Good to know you are concerned about the new Egyptian regime’s commitment to democracy and equal rights for all its citizens regardless of gender, religion, etc. I’m with anyone who is happy the Arab domestic tyrant regimes and puppets of the US-Israel partnership have been falling. I hope the Arab Spring comes to the Palestinians, at long last as its way overdue. Continued Israeli hegemony in the ME is not good for any country there, nor for the USA. The world will be well served by more balance of power in that key strategic region.

        • Citizen- I did not disagree with anything you wrote, although Israel naturally seeks geopolitical power, I don’t believe it’s sustainable and an evolution towards a different dynamic is desirable. The path to that new dynamic will not be smooth.

  6. yourstruly says:

    Israel’s recognition of the fact that it’s losing control is evident in this Op-ed in today’s* LA Times’, “Renew the peace process? Not now”; subtitle, “The last thing anyone needs is another failed U.S. effort to bring Israel and the Palestinians together.” How close are we* to that very moment when all at once, everyone’s thinking something like, “Why of course Israel’s in the wrong. Has been & all along, to boot!” And once this happens, how much time before thoughts turn into action, initially online and from there (whatever the thought); presto, & a chance, that good or bad, right or wrong that thought catches on & gets taken for real? Fortunately, also the chance, however dim, for the turnabout to be jump-started – from the way it is to the way it would be, were this a just and peaceful world; beginning, say, with justice for Palestine and then, because one victory is all it’ll take (what with all liberation struggles being connected) for the realization to set in, that moving towards equality (wherever possible, in the spirit of those eighteen magical days in Tahrir Square) is the right way to go. Depending, of course, on whose side one is on, that of the 99% or the 1%, that of the slave or the slaveowner, that of the colonized or the colonizer.

    *we, as in you are I, I am you, we are one

  7. Les says:

    fyi
    On today’s “Beyond the Pale” a speaker said the Times had it wrong that this was a test of the Iron Dome against Iran’s weaponry following an attack by Israel. The Iron Dome works against simple rockets but not against serious weapons like Iran’s missiles.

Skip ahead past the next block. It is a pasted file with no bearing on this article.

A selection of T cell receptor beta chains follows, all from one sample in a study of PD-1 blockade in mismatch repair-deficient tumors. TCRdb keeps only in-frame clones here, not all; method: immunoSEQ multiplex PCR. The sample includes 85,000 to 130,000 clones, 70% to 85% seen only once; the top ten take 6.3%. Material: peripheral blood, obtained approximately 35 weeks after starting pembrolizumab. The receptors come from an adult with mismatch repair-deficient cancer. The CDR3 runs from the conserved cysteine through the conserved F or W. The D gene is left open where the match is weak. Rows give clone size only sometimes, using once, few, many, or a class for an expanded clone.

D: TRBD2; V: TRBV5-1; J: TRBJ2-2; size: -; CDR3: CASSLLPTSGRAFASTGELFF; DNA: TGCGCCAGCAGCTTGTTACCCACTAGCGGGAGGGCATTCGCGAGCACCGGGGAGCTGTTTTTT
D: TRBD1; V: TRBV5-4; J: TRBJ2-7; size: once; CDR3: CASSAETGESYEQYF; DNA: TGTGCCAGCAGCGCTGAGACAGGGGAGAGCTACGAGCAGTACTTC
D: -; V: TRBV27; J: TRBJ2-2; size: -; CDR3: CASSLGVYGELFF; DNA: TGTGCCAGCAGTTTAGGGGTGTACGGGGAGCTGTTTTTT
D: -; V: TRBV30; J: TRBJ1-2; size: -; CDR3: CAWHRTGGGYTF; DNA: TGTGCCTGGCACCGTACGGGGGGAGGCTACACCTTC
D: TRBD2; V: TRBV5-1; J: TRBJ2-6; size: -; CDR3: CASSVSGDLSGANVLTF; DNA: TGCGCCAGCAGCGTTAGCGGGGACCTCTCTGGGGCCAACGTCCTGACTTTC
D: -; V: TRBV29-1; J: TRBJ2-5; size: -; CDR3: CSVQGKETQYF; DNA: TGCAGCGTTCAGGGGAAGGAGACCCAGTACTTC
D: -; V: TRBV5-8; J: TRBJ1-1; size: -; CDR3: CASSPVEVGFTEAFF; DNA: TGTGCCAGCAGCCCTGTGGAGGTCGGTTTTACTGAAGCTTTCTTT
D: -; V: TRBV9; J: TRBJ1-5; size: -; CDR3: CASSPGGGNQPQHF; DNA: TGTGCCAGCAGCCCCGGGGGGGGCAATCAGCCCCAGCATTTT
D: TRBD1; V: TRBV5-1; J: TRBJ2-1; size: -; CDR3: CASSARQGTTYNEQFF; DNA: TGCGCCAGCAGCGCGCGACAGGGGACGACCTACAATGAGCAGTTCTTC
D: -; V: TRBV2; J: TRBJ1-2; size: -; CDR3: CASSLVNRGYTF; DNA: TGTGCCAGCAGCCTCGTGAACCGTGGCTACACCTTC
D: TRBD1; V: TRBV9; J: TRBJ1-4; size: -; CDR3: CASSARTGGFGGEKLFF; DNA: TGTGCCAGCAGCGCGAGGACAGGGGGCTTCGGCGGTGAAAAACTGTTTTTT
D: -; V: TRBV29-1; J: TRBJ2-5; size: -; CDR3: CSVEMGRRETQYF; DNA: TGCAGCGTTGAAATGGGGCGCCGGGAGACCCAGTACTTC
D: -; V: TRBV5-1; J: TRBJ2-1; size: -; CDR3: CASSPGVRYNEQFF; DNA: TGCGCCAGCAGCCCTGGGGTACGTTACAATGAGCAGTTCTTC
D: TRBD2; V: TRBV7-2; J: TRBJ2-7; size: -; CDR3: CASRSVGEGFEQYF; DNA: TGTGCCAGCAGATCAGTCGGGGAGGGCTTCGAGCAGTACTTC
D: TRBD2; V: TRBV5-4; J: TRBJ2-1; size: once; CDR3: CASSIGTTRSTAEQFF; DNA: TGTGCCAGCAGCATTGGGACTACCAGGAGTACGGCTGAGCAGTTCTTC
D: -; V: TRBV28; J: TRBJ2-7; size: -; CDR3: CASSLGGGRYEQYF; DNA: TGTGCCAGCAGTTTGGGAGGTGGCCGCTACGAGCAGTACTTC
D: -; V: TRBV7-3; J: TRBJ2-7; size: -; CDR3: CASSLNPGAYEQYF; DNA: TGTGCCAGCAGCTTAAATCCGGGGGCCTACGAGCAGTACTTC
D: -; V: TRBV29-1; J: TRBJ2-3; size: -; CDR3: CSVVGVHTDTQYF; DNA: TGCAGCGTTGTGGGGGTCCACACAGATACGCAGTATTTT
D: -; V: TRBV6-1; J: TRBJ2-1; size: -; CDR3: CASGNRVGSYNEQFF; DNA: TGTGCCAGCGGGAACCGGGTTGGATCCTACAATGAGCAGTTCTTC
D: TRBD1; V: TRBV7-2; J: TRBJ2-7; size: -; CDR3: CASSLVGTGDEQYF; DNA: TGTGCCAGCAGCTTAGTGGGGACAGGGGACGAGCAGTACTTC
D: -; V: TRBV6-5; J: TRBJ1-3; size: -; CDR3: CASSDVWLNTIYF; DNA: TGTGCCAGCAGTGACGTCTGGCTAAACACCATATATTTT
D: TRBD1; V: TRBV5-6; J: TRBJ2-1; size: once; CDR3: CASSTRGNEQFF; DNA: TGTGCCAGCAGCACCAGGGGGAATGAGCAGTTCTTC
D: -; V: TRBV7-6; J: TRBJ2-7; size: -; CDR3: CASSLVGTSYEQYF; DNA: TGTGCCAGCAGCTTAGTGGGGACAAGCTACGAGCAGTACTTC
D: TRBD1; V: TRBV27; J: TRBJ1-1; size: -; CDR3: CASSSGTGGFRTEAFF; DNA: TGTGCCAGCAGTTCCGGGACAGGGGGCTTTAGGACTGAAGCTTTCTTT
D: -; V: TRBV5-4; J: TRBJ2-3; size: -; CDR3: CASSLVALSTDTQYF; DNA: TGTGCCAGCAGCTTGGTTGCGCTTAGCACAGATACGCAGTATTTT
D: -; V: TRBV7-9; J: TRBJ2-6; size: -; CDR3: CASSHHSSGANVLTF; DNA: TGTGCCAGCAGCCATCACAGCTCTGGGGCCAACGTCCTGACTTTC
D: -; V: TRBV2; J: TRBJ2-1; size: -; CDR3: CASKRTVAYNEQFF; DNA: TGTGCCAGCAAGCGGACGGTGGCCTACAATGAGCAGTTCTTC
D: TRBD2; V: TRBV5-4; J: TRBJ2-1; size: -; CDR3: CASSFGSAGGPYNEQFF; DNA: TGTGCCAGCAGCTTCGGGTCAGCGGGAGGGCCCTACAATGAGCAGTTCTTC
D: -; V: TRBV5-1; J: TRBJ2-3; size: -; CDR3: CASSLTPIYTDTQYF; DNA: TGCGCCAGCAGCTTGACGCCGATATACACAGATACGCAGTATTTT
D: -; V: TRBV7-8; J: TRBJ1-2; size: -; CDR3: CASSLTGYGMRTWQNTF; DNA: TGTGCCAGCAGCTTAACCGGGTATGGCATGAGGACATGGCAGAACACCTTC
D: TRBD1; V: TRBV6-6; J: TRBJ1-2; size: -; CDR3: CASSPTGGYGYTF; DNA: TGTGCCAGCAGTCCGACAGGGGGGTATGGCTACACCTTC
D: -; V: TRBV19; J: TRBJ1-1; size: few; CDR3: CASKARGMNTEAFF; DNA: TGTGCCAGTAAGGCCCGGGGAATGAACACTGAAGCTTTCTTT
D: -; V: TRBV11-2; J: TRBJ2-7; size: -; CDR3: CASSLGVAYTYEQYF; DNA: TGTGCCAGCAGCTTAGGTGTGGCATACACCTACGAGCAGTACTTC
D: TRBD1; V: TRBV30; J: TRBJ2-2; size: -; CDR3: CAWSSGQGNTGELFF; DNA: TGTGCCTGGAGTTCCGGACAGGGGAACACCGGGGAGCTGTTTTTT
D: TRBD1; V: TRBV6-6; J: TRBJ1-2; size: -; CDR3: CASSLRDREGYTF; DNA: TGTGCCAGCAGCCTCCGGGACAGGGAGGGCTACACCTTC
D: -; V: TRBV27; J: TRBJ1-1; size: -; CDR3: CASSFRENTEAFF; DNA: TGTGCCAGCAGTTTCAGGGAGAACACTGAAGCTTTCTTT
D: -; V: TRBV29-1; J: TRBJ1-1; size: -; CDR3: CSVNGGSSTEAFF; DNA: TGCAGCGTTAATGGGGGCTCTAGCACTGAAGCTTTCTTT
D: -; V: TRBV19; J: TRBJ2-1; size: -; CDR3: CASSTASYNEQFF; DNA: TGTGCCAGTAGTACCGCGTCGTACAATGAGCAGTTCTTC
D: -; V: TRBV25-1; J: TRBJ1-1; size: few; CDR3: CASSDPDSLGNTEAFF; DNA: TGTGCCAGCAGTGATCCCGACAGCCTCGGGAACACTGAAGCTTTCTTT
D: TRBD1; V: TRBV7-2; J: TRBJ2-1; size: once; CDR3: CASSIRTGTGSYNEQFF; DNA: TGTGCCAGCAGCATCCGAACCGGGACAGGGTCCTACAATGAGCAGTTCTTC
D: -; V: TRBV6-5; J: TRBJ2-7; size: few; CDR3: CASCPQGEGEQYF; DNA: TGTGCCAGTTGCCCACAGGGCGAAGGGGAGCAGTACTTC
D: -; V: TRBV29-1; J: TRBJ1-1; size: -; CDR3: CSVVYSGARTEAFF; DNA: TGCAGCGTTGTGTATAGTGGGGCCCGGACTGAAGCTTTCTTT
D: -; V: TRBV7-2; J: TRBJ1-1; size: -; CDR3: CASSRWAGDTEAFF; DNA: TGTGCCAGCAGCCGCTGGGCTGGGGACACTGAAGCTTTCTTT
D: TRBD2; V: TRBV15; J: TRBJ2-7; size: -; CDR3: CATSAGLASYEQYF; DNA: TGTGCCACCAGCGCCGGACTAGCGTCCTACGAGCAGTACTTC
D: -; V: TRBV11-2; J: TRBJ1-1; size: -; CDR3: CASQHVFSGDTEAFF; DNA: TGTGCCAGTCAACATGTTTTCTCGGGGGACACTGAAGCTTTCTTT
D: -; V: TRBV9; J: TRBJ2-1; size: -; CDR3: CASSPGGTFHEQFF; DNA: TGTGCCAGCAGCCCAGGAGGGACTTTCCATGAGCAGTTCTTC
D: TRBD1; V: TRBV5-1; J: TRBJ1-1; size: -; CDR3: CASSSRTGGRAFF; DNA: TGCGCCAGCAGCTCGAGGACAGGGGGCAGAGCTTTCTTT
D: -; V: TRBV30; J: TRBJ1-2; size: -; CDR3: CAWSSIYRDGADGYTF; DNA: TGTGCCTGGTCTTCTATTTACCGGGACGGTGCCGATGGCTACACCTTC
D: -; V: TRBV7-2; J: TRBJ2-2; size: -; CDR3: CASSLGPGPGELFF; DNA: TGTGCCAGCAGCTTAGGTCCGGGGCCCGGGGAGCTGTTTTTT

• piotr says:

      I suspect that Iron Dome would systematically fail against a concerted attack that could overwhelm it, which is what Hezbollah is capable of, if directly attacked. In particular, there can be a mix of very cheap and very crappy rockets with more serious stuff that packs good portion of explosives and has some guidance system.

      And we can see that decreasing the asymmetry in respect to Israel/Lebanon stabilized the situation there, in part because IDF still doubts that Iron Dome would work in this context.

  8. Dagon says:

    Off topic.Chris Hayes’s show this morning is really a must see.Awesome.katrina van der hueven was unbeleivale.Hussein Ibish was pro his peolpe for a change .Congressman cohen was good as the fourth guest.No more fear?wow.

    • Citizen says:

      Hayes discussed Gaza on November 18th too with good guests (except for Frum). At the time Hayes expressed a desire as an American that the US get more involved with neutral observers on the ground. He agreed that when the Palestinians do nonviolent protests, the US government ignores them, as does the US main news media, and they are only given a moment of news when they protest violently, that is, with their homemade rockets. He also agreed the US and main media does not get to the root cause, the context, and that the violence is very asymmetrical, and that before Hamas, Israel’s stance was also it had no partner for peace process. This is the show where Frum dismisses concern re the settlements because, he said, they are just apartments to be turned over to the natives some day as part of the peace process. Frum also said the real war is in the alternative news media, internet, and on Twitter, etc. This drew a reply about Frum’s sense of reality from a guest who had family living in Gaza. The Israel Lobby was not mentioned in this Hayes show segment.

      • piotr says:

        “Frum also said the real war is in the alternative news media, internet, and on Twitter, etc.”

        I guess death squads and drones will be dispatched against bloggers. People who share apartment buildings with virulent anti-Israeli bloggers who pose existential risks to the only Jewish state live on borrowed time. Real war is a real war.